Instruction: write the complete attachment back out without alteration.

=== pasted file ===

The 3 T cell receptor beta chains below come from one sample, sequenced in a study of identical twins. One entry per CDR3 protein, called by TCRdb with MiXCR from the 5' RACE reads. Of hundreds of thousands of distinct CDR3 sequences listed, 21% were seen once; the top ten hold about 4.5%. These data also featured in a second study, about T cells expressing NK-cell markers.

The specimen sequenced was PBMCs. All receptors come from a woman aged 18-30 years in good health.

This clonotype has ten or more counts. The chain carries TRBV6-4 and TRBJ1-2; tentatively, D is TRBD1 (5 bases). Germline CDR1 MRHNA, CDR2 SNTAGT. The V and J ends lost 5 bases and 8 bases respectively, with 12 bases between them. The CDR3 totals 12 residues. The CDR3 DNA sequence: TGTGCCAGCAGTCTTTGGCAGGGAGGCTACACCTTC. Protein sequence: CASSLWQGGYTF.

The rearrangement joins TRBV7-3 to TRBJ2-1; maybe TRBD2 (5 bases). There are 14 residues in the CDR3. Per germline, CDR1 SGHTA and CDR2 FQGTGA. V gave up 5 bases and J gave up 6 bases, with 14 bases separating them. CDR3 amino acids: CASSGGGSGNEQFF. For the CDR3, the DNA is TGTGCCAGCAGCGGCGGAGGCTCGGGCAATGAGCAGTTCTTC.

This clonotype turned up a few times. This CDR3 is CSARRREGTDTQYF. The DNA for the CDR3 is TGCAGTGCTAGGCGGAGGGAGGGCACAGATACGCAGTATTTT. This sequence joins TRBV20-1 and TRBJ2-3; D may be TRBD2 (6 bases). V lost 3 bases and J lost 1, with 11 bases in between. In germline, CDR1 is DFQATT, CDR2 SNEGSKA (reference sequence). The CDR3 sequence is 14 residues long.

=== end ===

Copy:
The 3 T cell receptor beta chains below come from one sample, sequenced in a study of identical twins. One entry per CDR3 protein, called by TCRdb with MiXCR from the 5' RACE reads. Of hundreds of thousands of distinct CDR3 sequences listed, 21% were seen once; the top ten hold about 4.5%. These data also featured in a second study, about T cells expressing NK-cell markers.

The specimen sequenced was PBMCs. All receptors come from a woman aged 18-30 years in good health.

This clonotype has ten or more counts. The chain carries TRBV6-4 and TRBJ1-2; tentatively, D is TRBD1 (5 bases). Germline CDR1 MRHNA, CDR2 SNTAGT. The V and J ends lost 5 bases and 8 bases respectively, with 12 bases between them. The CDR3 totals 12 residues. The CDR3 DNA sequence: TGTGCCAGCAGTCTTTGGCAGGGAGGCTACACCTTC. Protein sequence: CASSLWQGGYTF.

The rearrangement joins TRBV7-3 to TRBJ2-1; maybe TRBD2 (5 bases). There are 14 residues in the CDR3. Per germline, CDR1 SGHTA and CDR2 FQGTGA. V gave up 5 bases and J gave up 6 bases, with 14 bases separating them. CDR3 amino acids: CASSGGGSGNEQFF. For the CDR3, the DNA is TGTGCCAGCAGCGGCGGAGGCTCGGGCAATGAGCAGTTCTTC.

This clonotype turned up a few times. This CDR3 is CSARRREGTDTQYF. The DNA for the CDR3 is TGCAGTGCTAGGCGGAGGGAGGGCACAGATACGCAGTATTTT. This sequence joins TRBV20-1 and TRBJ2-3; D may be TRBD2 (6 bases). V lost 3 bases and J lost 1, with 11 bases in between. In germline, CDR1 is DFQATT, CDR2 SNEGSKA (reference sequence). The CDR3 sequence is 14 residues long.